How Pete Davidson turned my head and made me a fan with one role in a Judd Apatow film

Dan Buffa, Special to the Jewish Light

Pete Davidson image
Pete Davidson in The King of Staten Island.

Up until Judd Apatow’s “The King of Staten Island” came out in the summer of 2020, I didn’t care for Pete Davidson that much. There he was, all over the poster, shirtless and covered in tattoos with his hands in the air as if to say, “here I am, take it or leave it.” For a while, I had decided to indeed leave it.

No, it wasn’t because he dated Kate Beckinsale for a period of time. You couldn’t blame a guy-especially who looks like the guy your parents told you to avoid hanging out with-for convincing a beautiful British actress to be his girlfriend. I knew all about the “Saturday Night Live” fame and how fast it was growing, but that show is dead anyway most weekends these days. There are simply people you like seeing in a movie or television show, and others that just cause a shrug of the shoulders.

But, as the story often goes in Hollywood, things can change with one particular role. Apatow’s film, which was nominated for a Critics Choice award last month, was the moment.

Here’s something I bet a lot of people still don’t know about Davidson, who co-stars in St. Louis native James Gunn’s “The Suicide Squad” this summer. His father-who was predominantly Jewish- passed away on 9/11. He was a firefighter braving the horrors of one of America’s worst days who gave his life to save others. Right then and there, my grudge started to drop. Scott Matthew Davidson perished while running up the stairs, going in the opposite direction of thousands of souls rushing away from New York City’s epicenter tragedy.

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And then Apatow made that particular heroic yet saddening tale the basis of his latest film. Davidson was the protagonist, Scott–a young man in his 20’s running only to stand still, hanging out with his friends smoking marijuana while carrying dreams of opening his own tattoo parlor. His doting mother (played by a terrific Marisa Tomei), has that failure to launch expression on her face, looking at a son she can’t push too hard or take too lightly. And then Scott gets introduced to a firehouse.

I won’t tell you more, because the movie is a gem and needs to be seen on its own time. If language and some human gratuity can be handled, it’s a great watch for the whole (older hopefully) family. I left this film admiring Davidson almost as much as I enjoyed his film presence.

At his best, he’s a loose cannon who doesn’t need too much slack to make a person laugh. But in “Staten Island,” he went to a place that couldn’t have been easy: exploring his dad’s life and brotherhood in a fire department. Alongside big talents like Steve Buscemi, Bill Burr, and Domenick Lombardizzo, Davidson got to play a lost cause who finds a little of it where he least expected it.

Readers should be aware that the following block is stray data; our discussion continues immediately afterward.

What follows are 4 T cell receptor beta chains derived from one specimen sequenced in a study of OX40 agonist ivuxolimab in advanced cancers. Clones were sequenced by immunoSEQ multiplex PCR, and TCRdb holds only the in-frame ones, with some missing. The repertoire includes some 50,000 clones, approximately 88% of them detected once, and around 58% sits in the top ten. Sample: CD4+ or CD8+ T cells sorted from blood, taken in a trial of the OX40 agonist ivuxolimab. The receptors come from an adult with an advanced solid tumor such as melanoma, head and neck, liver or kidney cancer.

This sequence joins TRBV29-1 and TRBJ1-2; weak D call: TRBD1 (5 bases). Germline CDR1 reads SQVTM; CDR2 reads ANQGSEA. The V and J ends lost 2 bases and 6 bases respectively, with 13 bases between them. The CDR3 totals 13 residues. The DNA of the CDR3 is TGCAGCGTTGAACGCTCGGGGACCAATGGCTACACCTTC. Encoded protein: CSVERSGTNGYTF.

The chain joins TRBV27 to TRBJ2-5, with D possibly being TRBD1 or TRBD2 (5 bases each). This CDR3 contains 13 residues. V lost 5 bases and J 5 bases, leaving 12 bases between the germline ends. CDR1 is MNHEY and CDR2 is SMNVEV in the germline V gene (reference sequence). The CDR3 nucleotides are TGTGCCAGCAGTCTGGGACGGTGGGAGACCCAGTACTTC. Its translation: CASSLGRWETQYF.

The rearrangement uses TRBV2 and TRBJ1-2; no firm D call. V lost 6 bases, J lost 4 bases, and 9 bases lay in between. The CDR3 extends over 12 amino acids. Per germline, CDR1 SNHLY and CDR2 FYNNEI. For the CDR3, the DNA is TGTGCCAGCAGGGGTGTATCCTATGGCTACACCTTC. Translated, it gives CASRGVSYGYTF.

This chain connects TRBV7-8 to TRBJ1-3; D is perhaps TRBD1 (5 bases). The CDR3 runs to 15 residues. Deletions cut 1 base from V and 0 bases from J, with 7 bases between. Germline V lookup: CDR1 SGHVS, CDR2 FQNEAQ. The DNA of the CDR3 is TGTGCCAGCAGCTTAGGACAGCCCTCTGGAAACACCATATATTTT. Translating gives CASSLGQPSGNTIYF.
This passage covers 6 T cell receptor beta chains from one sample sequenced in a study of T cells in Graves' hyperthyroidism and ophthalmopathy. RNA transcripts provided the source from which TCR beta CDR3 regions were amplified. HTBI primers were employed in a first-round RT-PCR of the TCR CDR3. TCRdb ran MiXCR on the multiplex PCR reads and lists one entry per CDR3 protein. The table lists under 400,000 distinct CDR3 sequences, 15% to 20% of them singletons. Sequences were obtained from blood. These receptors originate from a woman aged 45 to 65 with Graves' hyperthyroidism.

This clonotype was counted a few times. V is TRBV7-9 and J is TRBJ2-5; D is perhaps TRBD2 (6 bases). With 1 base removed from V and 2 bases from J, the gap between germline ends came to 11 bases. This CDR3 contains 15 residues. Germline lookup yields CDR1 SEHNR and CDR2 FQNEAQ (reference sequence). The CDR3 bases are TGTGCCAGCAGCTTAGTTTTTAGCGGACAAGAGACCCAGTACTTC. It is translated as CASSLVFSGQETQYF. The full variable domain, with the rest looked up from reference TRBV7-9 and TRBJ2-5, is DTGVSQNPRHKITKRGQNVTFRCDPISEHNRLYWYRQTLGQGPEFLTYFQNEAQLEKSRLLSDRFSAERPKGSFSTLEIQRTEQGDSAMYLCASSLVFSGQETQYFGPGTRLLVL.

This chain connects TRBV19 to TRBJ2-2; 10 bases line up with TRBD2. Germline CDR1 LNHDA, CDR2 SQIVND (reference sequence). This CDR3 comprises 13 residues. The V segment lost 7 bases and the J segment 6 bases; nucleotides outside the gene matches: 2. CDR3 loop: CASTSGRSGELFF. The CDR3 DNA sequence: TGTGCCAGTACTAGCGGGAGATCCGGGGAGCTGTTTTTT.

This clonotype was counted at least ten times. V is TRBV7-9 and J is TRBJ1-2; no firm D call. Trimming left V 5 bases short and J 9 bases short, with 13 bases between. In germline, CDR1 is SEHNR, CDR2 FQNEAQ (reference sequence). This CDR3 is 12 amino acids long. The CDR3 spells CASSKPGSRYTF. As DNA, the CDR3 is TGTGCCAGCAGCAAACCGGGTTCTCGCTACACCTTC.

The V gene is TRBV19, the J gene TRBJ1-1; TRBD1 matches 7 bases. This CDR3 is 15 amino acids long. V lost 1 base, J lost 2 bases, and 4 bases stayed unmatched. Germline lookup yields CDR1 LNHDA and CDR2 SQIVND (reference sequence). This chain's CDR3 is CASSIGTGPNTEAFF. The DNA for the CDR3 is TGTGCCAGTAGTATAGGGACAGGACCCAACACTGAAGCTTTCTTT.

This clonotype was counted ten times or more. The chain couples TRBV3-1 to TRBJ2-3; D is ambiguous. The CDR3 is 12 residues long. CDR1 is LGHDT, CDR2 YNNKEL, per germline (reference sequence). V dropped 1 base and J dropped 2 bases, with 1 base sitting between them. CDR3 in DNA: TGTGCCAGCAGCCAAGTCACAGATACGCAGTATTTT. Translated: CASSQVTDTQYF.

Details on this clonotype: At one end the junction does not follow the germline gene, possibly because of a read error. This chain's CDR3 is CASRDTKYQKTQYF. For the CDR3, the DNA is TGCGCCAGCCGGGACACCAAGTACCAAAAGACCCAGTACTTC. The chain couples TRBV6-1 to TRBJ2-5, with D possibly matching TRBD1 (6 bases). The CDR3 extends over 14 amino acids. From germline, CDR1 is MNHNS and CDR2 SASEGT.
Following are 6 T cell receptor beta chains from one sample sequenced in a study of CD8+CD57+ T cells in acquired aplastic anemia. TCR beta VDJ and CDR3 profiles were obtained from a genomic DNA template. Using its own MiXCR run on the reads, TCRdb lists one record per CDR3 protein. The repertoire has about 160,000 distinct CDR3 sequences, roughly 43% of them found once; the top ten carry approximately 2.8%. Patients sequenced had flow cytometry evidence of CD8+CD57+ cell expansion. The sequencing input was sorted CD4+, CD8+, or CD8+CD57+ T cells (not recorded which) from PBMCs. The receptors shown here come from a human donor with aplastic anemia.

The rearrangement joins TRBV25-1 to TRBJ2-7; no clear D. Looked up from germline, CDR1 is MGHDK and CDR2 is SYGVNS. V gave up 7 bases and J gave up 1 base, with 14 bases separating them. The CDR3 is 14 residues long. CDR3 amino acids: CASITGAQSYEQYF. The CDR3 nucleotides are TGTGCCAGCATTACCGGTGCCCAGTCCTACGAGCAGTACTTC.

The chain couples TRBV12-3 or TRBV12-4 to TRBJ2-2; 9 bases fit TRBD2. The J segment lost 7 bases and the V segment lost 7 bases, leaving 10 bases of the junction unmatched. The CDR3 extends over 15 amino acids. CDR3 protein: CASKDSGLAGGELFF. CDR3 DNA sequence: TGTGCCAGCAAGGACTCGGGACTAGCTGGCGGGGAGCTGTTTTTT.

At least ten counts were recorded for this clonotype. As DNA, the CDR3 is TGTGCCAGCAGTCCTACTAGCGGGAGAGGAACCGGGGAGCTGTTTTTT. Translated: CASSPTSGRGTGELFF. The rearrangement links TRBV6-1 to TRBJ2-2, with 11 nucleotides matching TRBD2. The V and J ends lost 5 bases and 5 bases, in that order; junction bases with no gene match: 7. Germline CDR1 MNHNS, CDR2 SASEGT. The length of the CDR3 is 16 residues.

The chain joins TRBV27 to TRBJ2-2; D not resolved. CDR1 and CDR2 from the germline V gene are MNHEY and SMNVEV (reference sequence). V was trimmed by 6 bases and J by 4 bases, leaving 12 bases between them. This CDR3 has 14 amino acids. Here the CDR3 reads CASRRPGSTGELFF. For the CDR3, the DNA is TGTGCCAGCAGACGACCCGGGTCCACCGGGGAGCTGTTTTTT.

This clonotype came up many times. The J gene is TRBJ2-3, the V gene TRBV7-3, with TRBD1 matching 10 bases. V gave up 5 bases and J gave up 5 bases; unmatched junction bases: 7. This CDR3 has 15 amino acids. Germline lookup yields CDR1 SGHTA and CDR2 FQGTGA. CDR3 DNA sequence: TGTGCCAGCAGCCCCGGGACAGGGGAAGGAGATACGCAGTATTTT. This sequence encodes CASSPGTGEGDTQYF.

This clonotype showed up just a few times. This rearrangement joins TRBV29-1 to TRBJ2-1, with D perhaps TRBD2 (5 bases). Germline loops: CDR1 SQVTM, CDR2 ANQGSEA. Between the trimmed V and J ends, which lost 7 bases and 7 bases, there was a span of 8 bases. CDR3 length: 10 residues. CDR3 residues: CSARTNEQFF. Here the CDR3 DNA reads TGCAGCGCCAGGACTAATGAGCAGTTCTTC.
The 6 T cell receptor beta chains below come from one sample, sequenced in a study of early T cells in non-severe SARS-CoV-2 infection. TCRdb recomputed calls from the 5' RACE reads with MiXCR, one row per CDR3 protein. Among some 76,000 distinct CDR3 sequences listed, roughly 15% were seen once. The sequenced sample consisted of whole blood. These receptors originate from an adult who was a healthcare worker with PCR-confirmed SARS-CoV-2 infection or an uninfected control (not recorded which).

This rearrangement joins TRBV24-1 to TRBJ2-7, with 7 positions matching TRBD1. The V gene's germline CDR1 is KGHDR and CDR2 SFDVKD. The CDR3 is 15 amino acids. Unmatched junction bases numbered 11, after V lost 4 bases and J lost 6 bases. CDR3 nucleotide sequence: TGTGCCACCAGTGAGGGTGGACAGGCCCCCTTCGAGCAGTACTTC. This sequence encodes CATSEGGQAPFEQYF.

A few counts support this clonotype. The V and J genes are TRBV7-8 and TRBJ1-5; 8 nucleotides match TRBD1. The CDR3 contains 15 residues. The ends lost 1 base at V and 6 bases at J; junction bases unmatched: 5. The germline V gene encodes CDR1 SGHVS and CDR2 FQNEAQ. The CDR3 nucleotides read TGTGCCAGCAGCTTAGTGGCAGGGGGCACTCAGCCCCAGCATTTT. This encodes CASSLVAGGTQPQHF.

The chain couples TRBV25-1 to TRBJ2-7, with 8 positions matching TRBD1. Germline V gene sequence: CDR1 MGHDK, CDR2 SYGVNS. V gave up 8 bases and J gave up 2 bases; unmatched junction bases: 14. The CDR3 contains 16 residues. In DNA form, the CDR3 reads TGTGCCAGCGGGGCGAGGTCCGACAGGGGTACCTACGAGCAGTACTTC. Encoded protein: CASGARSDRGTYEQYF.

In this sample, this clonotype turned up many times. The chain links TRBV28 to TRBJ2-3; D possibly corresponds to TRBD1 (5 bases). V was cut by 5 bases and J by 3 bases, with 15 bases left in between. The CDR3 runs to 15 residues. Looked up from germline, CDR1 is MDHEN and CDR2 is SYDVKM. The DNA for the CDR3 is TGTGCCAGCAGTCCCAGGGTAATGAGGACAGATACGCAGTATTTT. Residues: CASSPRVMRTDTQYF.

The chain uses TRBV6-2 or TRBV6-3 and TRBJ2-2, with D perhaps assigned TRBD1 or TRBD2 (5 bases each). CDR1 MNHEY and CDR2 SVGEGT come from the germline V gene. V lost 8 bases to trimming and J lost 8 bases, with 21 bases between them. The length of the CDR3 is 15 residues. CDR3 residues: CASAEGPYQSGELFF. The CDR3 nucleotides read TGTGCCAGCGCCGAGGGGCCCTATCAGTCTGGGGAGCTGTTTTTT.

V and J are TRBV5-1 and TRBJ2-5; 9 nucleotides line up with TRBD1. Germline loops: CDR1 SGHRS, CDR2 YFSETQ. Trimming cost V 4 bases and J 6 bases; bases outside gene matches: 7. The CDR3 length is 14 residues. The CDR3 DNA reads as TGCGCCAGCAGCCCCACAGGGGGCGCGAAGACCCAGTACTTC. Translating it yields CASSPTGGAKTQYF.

Taking his dad’s name in the film and playing a guy whose father passed away in a fire (not 9/11 in the movie), Davidson showed off dramatic chops as well as the humor. An Apatow film could never be described as a downer, but this one scrubbed the depths of a guy whose dad died a hero yet left him behind to figure things out. I couldn’t imagine growing up with my dad, or my son aging up without me. It was this wonderful synergy of art and real life that pulled me over to the Davidson camp.

Once you’re there, the laughter never stops. Then you appreciate his similar misfit work in “Big Time Adolescence,” an underseen 2019 comedy where he plays an aimless college dropout who befriends a teenager needing a wingman. A small part in the underrated Netflix film about Motley Crue played well, but it’s Davidson’s work for the past seven years that marked his popularity with most fans.

Just don’t forget about “The King of Staten Island.” I appreciated his ability to face off against his real life demons on a big stage, surrounded by big talent, and come away with a performance that should keep opening eyes, especially when the art/life connection is made. A lead in a Judd Apatow film is no joke, but it’s the bravery shown by Davidson here that finally made me a big fan.

He is exactly what Gunn’s screwball comic book film needs, and will be stretching his reach to kids and teens with the upcoming animated film, “Marmaduke.” But there’s no real need to stretch further for Davidson. Some people don’t go to Hollywood to win awards and try to walk over their name on Sunset Boulevard. Some just want to have some fun, make some money, and maybe eradicate sad pasts with the undeniable freedom of cinema.

A year ago, I wasn’t a Pete Davidson fan. One role changed that, bringing together all the secret (at least to me) ingredients of his background and ability to light. You should follow suit and take in a Davidson marathon this weekend. Vaccines save lives, but laughter is always required-especially the heartfelt variety.

“The King of Staten Island” is available to stream with subscription on HBO Max and a premium subscription on Hulu and Amazon Prime Video.